Zietlow wrote, “I think the kind of treatment [Nichols] got from the police is an unwarranted and malicious failure of our justice system, but the condition of the [Monroe County] jail is an equally unwarranted inhumane way to deal with our fellow citizens.”
Zietlow wrote that the conditions shown in the slides “indicated years of serious neglect and lack of oversight.”
More specific was Bloomington councilmember Isabel Piedmont-Smith, who said during report time at the council’s Jan. 25 meeting, “It is a dereliction of duty by our former sheriff Brad Swain, that he let things get to this point.” She continued, “I don’t think he’s the first. But he’s the most recent sheriff who has overseen these horrendous conditions and not done anything to improve them.”
Also commenting on events at last week’s CJRC meeting was Bloomington city councilmember Steve Volan, who focused on the the way county commissioners are considering input from other CJRC members. Volan said, “It seems like the commissioners are also not really even listening to the committee that they convened.”
Volan put his remarks in the context of a decision late last year by the Bloomington city council to deny a rezone request for a potential new jail site. CJRC member and deputy prosecutor April Wilson has called for the inclusion of city officials on the committee, in part so that their assistance can be more easily tapped for identifying potential sites for new jail construction.
In that context Volan said, “In the room…already gathered are a dozen or more people with a direct interest in the justice system, who [the county commissioners] seem to only be technically paying attention to, but they’re not really taking their suggestions seriously.”
City councilmember Sims stated that he agreed with Volan’s remarks.
City councilmember Susan Sandberg said, “I think it is clear that a new jail is required.” What is missing, Sandberg said, is the required cooperation between the city and county on the jail. Sandberg said she hopes “that we can get past some of the barriers that are keeping the conversations from being more productive.”
On the day immediately following the sheriff’s presentation on jail conditions, county councilor Cheryl Munson, said “It was very disturbing, of course, to see photographs of conditions at the jail. We needed to see them. I’m glad they were shown to us even though they were horrific.”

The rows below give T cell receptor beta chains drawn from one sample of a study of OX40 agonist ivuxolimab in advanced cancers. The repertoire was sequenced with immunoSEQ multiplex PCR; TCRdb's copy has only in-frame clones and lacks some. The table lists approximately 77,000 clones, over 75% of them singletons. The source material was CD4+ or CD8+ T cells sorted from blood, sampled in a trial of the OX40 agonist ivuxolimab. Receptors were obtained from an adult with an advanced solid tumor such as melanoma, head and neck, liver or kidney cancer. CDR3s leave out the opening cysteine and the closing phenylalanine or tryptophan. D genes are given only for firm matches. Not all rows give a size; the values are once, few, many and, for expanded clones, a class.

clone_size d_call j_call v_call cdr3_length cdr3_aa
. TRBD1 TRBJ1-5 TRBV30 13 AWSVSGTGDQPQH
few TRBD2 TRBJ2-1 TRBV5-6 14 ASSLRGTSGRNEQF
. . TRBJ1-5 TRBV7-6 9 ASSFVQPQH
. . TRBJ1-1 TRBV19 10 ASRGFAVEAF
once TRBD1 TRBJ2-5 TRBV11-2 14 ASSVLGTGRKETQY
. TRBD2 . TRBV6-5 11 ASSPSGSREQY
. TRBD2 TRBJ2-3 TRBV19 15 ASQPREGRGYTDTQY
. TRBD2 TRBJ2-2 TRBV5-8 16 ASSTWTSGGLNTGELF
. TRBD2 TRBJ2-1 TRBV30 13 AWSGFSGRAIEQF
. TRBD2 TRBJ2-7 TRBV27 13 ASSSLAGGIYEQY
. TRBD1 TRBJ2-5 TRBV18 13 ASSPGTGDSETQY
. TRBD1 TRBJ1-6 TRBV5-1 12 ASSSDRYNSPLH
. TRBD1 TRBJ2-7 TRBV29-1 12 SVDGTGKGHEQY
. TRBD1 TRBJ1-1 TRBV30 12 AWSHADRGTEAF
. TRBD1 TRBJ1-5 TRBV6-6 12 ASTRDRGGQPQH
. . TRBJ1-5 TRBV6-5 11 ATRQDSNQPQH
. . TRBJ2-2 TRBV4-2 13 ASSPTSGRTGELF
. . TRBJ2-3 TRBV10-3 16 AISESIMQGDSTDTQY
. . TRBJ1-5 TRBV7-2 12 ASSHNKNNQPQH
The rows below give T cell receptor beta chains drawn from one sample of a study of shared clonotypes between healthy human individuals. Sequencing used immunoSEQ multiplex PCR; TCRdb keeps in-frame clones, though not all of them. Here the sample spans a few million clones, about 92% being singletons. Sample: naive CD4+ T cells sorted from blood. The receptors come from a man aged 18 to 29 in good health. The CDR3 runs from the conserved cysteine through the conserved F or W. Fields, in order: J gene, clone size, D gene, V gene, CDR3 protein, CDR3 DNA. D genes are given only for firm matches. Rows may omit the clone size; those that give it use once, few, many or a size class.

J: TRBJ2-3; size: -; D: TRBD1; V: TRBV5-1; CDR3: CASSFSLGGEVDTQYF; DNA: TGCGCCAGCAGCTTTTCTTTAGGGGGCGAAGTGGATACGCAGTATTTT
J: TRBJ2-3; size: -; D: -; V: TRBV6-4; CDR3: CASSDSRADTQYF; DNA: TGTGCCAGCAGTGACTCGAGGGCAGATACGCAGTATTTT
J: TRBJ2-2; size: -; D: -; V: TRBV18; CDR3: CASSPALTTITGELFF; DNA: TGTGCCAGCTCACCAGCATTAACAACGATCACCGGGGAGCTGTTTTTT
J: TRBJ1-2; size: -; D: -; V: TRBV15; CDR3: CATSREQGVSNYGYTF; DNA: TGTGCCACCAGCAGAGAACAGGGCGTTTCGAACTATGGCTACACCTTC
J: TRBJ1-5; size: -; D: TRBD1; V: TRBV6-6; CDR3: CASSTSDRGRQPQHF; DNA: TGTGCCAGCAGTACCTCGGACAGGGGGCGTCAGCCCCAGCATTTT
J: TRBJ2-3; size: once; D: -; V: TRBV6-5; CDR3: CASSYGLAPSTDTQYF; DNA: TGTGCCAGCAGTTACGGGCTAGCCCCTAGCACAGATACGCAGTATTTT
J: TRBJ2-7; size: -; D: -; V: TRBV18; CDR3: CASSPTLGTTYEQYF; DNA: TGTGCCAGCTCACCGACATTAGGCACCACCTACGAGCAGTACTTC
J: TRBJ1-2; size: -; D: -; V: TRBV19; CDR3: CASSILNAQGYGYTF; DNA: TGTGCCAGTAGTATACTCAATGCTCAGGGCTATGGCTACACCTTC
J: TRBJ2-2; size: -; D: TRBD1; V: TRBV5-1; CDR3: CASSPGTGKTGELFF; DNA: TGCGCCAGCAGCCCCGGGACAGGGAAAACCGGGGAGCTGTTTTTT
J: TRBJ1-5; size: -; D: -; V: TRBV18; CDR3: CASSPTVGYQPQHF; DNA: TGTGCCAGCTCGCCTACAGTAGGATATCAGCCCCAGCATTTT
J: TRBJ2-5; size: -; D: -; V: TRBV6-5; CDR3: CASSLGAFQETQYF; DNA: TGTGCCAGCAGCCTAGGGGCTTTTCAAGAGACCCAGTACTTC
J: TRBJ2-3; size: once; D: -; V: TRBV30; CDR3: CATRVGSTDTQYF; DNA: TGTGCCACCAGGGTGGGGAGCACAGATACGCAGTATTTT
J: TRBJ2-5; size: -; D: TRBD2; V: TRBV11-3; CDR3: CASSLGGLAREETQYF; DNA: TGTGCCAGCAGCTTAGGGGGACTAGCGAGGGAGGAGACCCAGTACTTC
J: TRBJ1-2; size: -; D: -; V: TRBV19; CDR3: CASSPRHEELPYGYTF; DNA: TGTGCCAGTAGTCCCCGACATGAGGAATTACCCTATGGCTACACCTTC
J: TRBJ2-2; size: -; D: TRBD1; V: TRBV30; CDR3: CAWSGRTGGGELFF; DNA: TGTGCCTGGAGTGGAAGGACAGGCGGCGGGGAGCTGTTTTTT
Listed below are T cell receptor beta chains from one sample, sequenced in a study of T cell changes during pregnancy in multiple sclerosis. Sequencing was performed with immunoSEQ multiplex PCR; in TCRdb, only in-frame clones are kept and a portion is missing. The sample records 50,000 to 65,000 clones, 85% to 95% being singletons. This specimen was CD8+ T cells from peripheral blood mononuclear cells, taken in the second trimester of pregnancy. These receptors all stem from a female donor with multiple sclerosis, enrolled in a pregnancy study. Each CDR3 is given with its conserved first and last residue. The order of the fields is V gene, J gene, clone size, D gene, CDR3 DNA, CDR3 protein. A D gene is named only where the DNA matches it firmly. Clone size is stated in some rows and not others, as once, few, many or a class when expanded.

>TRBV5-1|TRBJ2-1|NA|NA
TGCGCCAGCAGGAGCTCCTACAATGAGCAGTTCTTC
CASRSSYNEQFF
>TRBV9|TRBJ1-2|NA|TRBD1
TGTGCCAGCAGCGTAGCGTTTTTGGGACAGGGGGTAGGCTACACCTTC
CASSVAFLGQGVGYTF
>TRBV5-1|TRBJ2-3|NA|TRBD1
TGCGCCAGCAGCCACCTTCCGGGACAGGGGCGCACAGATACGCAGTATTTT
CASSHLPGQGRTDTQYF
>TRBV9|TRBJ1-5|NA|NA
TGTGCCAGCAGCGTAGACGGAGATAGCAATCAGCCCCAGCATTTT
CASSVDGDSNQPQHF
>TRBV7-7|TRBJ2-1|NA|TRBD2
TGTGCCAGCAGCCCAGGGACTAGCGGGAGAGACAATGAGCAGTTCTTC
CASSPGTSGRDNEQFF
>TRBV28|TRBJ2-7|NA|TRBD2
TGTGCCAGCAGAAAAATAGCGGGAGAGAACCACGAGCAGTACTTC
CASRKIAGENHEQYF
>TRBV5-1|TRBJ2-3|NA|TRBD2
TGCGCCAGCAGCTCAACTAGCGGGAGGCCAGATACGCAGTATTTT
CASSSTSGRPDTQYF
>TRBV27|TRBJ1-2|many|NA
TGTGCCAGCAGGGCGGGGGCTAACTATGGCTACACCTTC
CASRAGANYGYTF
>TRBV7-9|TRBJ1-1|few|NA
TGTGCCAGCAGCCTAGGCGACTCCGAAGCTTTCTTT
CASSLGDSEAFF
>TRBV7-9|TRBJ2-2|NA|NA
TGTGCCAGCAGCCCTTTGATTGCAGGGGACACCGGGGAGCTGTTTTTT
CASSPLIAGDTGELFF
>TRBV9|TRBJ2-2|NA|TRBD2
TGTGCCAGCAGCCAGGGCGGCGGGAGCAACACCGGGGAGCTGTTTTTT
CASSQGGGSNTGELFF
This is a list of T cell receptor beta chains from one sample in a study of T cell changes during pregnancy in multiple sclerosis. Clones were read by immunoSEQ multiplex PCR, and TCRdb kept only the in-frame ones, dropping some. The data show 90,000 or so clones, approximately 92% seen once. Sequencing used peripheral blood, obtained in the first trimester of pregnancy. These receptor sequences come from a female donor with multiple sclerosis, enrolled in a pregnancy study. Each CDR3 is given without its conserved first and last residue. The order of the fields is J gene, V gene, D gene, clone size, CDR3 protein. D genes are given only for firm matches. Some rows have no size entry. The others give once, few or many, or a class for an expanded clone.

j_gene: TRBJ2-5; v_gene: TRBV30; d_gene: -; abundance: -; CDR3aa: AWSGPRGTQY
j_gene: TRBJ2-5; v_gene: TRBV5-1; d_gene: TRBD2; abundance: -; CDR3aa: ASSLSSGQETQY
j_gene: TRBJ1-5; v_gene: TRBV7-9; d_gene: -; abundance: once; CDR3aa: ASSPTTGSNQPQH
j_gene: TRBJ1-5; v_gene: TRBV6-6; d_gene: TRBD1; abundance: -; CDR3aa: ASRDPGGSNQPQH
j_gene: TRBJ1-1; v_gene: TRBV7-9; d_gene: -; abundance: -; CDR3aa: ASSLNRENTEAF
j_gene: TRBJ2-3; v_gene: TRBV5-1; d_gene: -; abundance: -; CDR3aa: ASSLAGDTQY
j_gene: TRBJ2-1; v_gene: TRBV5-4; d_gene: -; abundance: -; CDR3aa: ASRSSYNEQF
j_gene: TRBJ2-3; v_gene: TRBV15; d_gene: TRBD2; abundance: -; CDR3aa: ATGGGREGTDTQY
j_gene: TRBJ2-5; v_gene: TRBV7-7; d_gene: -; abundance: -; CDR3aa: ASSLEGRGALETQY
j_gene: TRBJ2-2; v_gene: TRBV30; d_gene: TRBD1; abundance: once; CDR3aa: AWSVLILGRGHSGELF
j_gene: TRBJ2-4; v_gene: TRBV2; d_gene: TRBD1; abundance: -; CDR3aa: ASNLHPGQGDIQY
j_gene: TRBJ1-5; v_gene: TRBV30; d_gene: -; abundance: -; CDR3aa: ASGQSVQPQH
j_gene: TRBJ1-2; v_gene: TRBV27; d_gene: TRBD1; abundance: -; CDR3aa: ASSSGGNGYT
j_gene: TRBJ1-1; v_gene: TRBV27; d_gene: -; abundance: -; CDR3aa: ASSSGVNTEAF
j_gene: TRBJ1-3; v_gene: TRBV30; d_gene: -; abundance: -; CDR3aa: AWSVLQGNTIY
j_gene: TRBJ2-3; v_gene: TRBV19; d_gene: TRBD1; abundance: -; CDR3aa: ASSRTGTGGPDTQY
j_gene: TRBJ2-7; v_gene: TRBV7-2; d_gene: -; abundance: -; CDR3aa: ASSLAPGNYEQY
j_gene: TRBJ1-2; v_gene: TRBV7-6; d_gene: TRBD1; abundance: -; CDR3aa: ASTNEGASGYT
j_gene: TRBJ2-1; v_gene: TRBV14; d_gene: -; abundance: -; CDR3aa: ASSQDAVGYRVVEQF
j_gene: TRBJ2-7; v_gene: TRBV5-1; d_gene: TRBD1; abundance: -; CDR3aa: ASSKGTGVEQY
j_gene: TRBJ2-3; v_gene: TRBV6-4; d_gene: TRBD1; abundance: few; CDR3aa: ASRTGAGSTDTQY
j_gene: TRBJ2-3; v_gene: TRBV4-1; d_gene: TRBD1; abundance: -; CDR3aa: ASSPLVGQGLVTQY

Munson wrapped up saying, “I’m glad we saw it. We’re going to take care of it.”
About the recording of the Jan. 23 CJRC meeting, county council president Kate Wiltz said, “Watch it, if you’ve got the stomach for it.”
3 thoughts on “Roundup: Reaction from city, county officials to inhumane Monroe County jail conditions”
The time for action is now to bring the current jail up to the basic levels of humane treatment. Stop wagging tongues and pointing fingers; fix it NOW! Will it take another lawsuit to get this done? Let’s hope not.
The county commissioners seem perfectly willing to exacerbate or prolong or ignore the problems in our jail so long as the end result is a project that fits their preferred vision, consists of their preferred solutions, and upholds their “power” over the process. I wonder how long the Commissioners would be willing to continue this political charade/game when they’re served with a lawsuit from past and current Monroe County inmates, alleging cruel/unusual punishment, inhumane treatment, and human rights violations, naming the Commissioners in their professional capacity as the executive branch of Monroe County?
I certainly don’t wish for there to be a suit brought against Monroe County government for this reason. I certainly also wouldn’t blame a past/present inmate with the means to sue (or an attorney/firm/nonprofit willing to bring the suit pro bono) for taking that route to make a statement that this type of treatment is unacceptable. The Commissioners are playing with fire, yet can’t see that the community is laughing/outraged at them for taking the risk that accompanies playing with fire. It’s embarrassing, frankly. We NEED new blood in the Commissioners’ office.
Completely agree Andrew.